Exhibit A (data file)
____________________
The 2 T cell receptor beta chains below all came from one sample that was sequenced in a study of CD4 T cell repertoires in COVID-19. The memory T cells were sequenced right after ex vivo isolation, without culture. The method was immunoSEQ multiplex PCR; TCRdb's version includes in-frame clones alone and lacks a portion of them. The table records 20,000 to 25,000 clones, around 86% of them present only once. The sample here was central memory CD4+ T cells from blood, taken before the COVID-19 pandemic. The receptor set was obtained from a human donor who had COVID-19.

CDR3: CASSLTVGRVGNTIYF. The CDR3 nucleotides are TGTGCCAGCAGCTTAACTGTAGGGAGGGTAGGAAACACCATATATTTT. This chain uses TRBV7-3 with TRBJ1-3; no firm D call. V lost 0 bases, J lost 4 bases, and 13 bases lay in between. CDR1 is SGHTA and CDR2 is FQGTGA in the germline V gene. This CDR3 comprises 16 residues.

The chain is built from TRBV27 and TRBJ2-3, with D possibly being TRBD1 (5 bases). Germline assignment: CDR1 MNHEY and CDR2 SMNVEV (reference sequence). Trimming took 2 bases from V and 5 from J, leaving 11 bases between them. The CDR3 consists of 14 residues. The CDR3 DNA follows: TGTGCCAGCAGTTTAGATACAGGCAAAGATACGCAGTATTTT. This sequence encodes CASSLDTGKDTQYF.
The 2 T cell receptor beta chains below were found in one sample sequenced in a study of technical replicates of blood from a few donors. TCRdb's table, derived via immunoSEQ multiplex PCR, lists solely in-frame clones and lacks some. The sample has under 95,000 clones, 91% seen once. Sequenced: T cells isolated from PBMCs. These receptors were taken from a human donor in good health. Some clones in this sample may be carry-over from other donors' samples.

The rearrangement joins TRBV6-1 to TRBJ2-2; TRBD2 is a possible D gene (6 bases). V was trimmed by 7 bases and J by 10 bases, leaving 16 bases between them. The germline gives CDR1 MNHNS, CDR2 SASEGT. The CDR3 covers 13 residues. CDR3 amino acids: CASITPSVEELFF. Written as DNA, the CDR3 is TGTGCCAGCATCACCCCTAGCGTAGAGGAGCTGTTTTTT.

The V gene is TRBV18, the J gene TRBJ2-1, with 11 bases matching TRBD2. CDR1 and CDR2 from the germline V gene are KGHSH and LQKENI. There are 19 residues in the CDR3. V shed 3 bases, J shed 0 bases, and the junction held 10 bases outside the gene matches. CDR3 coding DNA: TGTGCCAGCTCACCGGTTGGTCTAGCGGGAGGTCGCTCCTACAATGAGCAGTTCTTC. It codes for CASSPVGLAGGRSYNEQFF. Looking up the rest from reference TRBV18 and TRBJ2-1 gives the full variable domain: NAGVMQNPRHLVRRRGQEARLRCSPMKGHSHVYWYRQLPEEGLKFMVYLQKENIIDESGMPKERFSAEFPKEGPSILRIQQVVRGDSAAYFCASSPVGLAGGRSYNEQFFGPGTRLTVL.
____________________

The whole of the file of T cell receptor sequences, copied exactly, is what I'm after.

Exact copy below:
The 2 T cell receptor beta chains below all came from one sample that was sequenced in a study of CD4 T cell repertoires in COVID-19. The memory T cells were sequenced right after ex vivo isolation, without culture. The method was immunoSEQ multiplex PCR; TCRdb's version includes in-frame clones alone and lacks a portion of them. The table records 20,000 to 25,000 clones, around 86% of them present only once. The sample here was central memory CD4+ T cells from blood, taken before the COVID-19 pandemic. The receptor set was obtained from a human donor who had COVID-19.

CDR3: CASSLTVGRVGNTIYF. The CDR3 nucleotides are TGTGCCAGCAGCTTAACTGTAGGGAGGGTAGGAAACACCATATATTTT. This chain uses TRBV7-3 with TRBJ1-3; no firm D call. V lost 0 bases, J lost 4 bases, and 13 bases lay in between. CDR1 is SGHTA and CDR2 is FQGTGA in the germline V gene. This CDR3 comprises 16 residues.

The chain is built from TRBV27 and TRBJ2-3, with D possibly being TRBD1 (5 bases). Germline assignment: CDR1 MNHEY and CDR2 SMNVEV (reference sequence). Trimming took 2 bases from V and 5 from J, leaving 11 bases between them. The CDR3 consists of 14 residues. The CDR3 DNA follows: TGTGCCAGCAGTTTAGATACAGGCAAAGATACGCAGTATTTT. This sequence encodes CASSLDTGKDTQYF.
The 2 T cell receptor beta chains below were found in one sample sequenced in a study of technical replicates of blood from a few donors. TCRdb's table, derived via immunoSEQ multiplex PCR, lists solely in-frame clones and lacks some. The sample has under 95,000 clones, 91% seen once. Sequenced: T cells isolated from PBMCs. These receptors were taken from a human donor in good health. Some clones in this sample may be carry-over from other donors' samples.

The rearrangement joins TRBV6-1 to TRBJ2-2; TRBD2 is a possible D gene (6 bases). V was trimmed by 7 bases and J by 10 bases, leaving 16 bases between them. The germline gives CDR1 MNHNS, CDR2 SASEGT. The CDR3 covers 13 residues. CDR3 amino acids: CASITPSVEELFF. Written as DNA, the CDR3 is TGTGCCAGCATCACCCCTAGCGTAGAGGAGCTGTTTTTT.

The V gene is TRBV18, the J gene TRBJ2-1, with 11 bases matching TRBD2. CDR1 and CDR2 from the germline V gene are KGHSH and LQKENI. There are 19 residues in the CDR3. V shed 3 bases, J shed 0 bases, and the junction held 10 bases outside the gene matches. CDR3 coding DNA: TGTGCCAGCTCACCGGTTGGTCTAGCGGGAGGTCGCTCCTACAATGAGCAGTTCTTC. It codes for CASSPVGLAGGRSYNEQFF. Looking up the rest from reference TRBV18 and TRBJ2-1 gives the full variable domain: NAGVMQNPRHLVRRRGQEARLRCSPMKGHSHVYWYRQLPEEGLKFMVYLQKENIIDESGMPKERFSAEFPKEGPSILRIQQVVRGDSAAYFCASSPVGLAGGRSYNEQFFGPGTRLTVL.